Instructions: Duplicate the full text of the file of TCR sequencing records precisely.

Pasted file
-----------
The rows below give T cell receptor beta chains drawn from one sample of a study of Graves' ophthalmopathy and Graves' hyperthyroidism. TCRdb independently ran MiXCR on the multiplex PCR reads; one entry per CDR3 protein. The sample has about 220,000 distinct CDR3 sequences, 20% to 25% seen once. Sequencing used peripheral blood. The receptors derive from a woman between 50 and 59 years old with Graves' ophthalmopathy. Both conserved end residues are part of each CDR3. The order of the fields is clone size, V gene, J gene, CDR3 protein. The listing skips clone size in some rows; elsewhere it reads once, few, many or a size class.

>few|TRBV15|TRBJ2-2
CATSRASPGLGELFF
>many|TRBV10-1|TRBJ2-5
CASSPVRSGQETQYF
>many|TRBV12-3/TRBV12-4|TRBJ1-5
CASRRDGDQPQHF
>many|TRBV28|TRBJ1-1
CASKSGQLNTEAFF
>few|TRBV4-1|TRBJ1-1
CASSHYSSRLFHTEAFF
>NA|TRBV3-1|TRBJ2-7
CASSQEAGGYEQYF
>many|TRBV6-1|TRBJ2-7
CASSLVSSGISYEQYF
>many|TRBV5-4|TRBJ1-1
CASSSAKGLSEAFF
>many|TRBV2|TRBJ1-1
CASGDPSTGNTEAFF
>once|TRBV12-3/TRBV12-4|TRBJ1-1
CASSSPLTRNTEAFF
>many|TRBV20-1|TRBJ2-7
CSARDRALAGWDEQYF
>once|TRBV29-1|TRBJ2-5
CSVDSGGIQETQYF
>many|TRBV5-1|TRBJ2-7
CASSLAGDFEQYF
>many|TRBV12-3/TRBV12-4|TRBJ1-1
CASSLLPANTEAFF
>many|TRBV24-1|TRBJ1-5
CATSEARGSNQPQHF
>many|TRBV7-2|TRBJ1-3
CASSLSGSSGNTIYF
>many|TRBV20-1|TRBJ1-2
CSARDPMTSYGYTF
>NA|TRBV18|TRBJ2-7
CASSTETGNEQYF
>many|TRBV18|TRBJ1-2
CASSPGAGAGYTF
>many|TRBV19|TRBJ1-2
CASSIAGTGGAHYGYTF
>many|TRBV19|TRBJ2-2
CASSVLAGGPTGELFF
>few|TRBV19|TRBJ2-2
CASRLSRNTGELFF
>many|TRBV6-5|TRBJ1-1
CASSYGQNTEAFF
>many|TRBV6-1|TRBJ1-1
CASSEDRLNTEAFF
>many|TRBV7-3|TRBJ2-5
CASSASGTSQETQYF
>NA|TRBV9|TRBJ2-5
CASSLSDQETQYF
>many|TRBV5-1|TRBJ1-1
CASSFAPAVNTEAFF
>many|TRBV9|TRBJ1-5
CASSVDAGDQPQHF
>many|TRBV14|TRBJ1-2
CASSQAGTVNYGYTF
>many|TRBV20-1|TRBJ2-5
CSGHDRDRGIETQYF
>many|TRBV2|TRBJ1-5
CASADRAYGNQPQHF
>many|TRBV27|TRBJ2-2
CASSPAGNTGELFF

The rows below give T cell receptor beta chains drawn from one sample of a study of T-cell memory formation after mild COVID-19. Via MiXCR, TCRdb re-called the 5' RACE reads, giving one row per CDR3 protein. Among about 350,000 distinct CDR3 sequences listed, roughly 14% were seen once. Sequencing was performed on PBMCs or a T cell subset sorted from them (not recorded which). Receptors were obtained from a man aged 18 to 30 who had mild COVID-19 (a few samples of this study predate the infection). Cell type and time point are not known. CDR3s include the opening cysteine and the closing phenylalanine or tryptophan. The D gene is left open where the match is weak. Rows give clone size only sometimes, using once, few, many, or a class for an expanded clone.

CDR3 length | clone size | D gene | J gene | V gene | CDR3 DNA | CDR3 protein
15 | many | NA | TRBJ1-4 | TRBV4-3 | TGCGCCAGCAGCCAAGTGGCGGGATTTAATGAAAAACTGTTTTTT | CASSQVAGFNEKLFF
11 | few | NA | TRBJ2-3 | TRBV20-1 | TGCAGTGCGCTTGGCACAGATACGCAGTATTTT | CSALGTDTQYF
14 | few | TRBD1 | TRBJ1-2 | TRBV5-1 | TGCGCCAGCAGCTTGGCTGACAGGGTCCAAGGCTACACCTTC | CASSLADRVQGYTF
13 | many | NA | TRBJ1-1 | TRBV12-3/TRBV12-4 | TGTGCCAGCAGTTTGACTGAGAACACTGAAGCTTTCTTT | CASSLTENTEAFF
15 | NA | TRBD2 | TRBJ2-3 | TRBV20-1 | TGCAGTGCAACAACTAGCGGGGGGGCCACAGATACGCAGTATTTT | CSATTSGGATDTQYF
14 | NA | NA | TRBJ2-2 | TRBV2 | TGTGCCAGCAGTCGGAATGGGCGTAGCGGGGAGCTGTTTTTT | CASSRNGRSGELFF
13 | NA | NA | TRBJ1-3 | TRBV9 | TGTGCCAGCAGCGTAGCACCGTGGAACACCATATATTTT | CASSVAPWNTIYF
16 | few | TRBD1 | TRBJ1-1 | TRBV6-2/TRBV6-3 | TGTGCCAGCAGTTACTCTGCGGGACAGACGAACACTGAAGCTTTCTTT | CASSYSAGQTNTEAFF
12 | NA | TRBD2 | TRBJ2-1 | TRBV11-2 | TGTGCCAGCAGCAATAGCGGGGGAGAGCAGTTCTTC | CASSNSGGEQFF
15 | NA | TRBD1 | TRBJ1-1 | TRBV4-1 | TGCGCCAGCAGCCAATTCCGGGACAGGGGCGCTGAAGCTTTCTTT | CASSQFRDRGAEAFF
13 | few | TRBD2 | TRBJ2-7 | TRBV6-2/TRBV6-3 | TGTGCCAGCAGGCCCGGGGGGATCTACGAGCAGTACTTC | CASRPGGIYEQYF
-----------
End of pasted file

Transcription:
The rows below give T cell receptor beta chains drawn from one sample of a study of Graves' ophthalmopathy and Graves' hyperthyroidism. TCRdb independently ran MiXCR on the multiplex PCR reads; one entry per CDR3 protein. The sample has about 220,000 distinct CDR3 sequences, 20% to 25% seen once. Sequencing used peripheral blood. The receptors derive from a woman between 50 and 59 years old with Graves' ophthalmopathy. Both conserved end residues are part of each CDR3. The order of the fields is clone size, V gene, J gene, CDR3 protein. The listing skips clone size in some rows; elsewhere it reads once, few, many or a size class.

>few|TRBV15|TRBJ2-2
CATSRASPGLGELFF
>many|TRBV10-1|TRBJ2-5
CASSPVRSGQETQYF
>many|TRBV12-3/TRBV12-4|TRBJ1-5
CASRRDGDQPQHF
>many|TRBV28|TRBJ1-1
CASKSGQLNTEAFF
>few|TRBV4-1|TRBJ1-1
CASSHYSSRLFHTEAFF
>NA|TRBV3-1|TRBJ2-7
CASSQEAGGYEQYF
>many|TRBV6-1|TRBJ2-7
CASSLVSSGISYEQYF
>many|TRBV5-4|TRBJ1-1
CASSSAKGLSEAFF
>many|TRBV2|TRBJ1-1
CASGDPSTGNTEAFF
>once|TRBV12-3/TRBV12-4|TRBJ1-1
CASSSPLTRNTEAFF
>many|TRBV20-1|TRBJ2-7
CSARDRALAGWDEQYF
>once|TRBV29-1|TRBJ2-5
CSVDSGGIQETQYF
>many|TRBV5-1|TRBJ2-7
CASSLAGDFEQYF
>many|TRBV12-3/TRBV12-4|TRBJ1-1
CASSLLPANTEAFF
>many|TRBV24-1|TRBJ1-5
CATSEARGSNQPQHF
>many|TRBV7-2|TRBJ1-3
CASSLSGSSGNTIYF
>many|TRBV20-1|TRBJ1-2
CSARDPMTSYGYTF
>NA|TRBV18|TRBJ2-7
CASSTETGNEQYF
>many|TRBV18|TRBJ1-2
CASSPGAGAGYTF
>many|TRBV19|TRBJ1-2
CASSIAGTGGAHYGYTF
>many|TRBV19|TRBJ2-2
CASSVLAGGPTGELFF
>few|TRBV19|TRBJ2-2
CASRLSRNTGELFF
>many|TRBV6-5|TRBJ1-1
CASSYGQNTEAFF
>many|TRBV6-1|TRBJ1-1
CASSEDRLNTEAFF
>many|TRBV7-3|TRBJ2-5
CASSASGTSQETQYF
>NA|TRBV9|TRBJ2-5
CASSLSDQETQYF
>many|TRBV5-1|TRBJ1-1
CASSFAPAVNTEAFF
>many|TRBV9|TRBJ1-5
CASSVDAGDQPQHF
>many|TRBV14|TRBJ1-2
CASSQAGTVNYGYTF
>many|TRBV20-1|TRBJ2-5
CSGHDRDRGIETQYF
>many|TRBV2|TRBJ1-5
CASADRAYGNQPQHF
>many|TRBV27|TRBJ2-2
CASSPAGNTGELFF

The rows below give T cell receptor beta chains drawn from one sample of a study of T-cell memory formation after mild COVID-19. Via MiXCR, TCRdb re-called the 5' RACE reads, giving one row per CDR3 protein. Among about 350,000 distinct CDR3 sequences listed, roughly 14% were seen once. Sequencing was performed on PBMCs or a T cell subset sorted from them (not recorded which). Receptors were obtained from a man aged 18 to 30 who had mild COVID-19 (a few samples of this study predate the infection). Cell type and time point are not known. CDR3s include the opening cysteine and the closing phenylalanine or tryptophan. The D gene is left open where the match is weak. Rows give clone size only sometimes, using once, few, many, or a class for an expanded clone.

CDR3 length | clone size | D gene | J gene | V gene | CDR3 DNA | CDR3 protein
15 | many | NA | TRBJ1-4 | TRBV4-3 | TGCGCCAGCAGCCAAGTGGCGGGATTTAATGAAAAACTGTTTTTT | CASSQVAGFNEKLFF
11 | few | NA | TRBJ2-3 | TRBV20-1 | TGCAGTGCGCTTGGCACAGATACGCAGTATTTT | CSALGTDTQYF
14 | few | TRBD1 | TRBJ1-2 | TRBV5-1 | TGCGCCAGCAGCTTGGCTGACAGGGTCCAAGGCTACACCTTC | CASSLADRVQGYTF
13 | many | NA | TRBJ1-1 | TRBV12-3/TRBV12-4 | TGTGCCAGCAGTTTGACTGAGAACACTGAAGCTTTCTTT | CASSLTENTEAFF
15 | NA | TRBD2 | TRBJ2-3 | TRBV20-1 | TGCAGTGCAACAACTAGCGGGGGGGCCACAGATACGCAGTATTTT | CSATTSGGATDTQYF
14 | NA | NA | TRBJ2-2 | TRBV2 | TGTGCCAGCAGTCGGAATGGGCGTAGCGGGGAGCTGTTTTTT | CASSRNGRSGELFF
13 | NA | NA | TRBJ1-3 | TRBV9 | TGTGCCAGCAGCGTAGCACCGTGGAACACCATATATTTT | CASSVAPWNTIYF
16 | few | TRBD1 | TRBJ1-1 | TRBV6-2/TRBV6-3 | TGTGCCAGCAGTTACTCTGCGGGACAGACGAACACTGAAGCTTTCTTT | CASSYSAGQTNTEAFF
12 | NA | TRBD2 | TRBJ2-1 | TRBV11-2 | TGTGCCAGCAGCAATAGCGGGGGAGAGCAGTTCTTC | CASSNSGGEQFF
15 | NA | TRBD1 | TRBJ1-1 | TRBV4-1 | TGCGCCAGCAGCCAATTCCGGGACAGGGGCGCTGAAGCTTTCTTT | CASSQFRDRGAEAFF
13 | few | TRBD2 | TRBJ2-7 | TRBV6-2/TRBV6-3 | TGTGCCAGCAGGCCCGGGGGGATCTACGAGCAGTACTTC | CASRPGGIYEQYF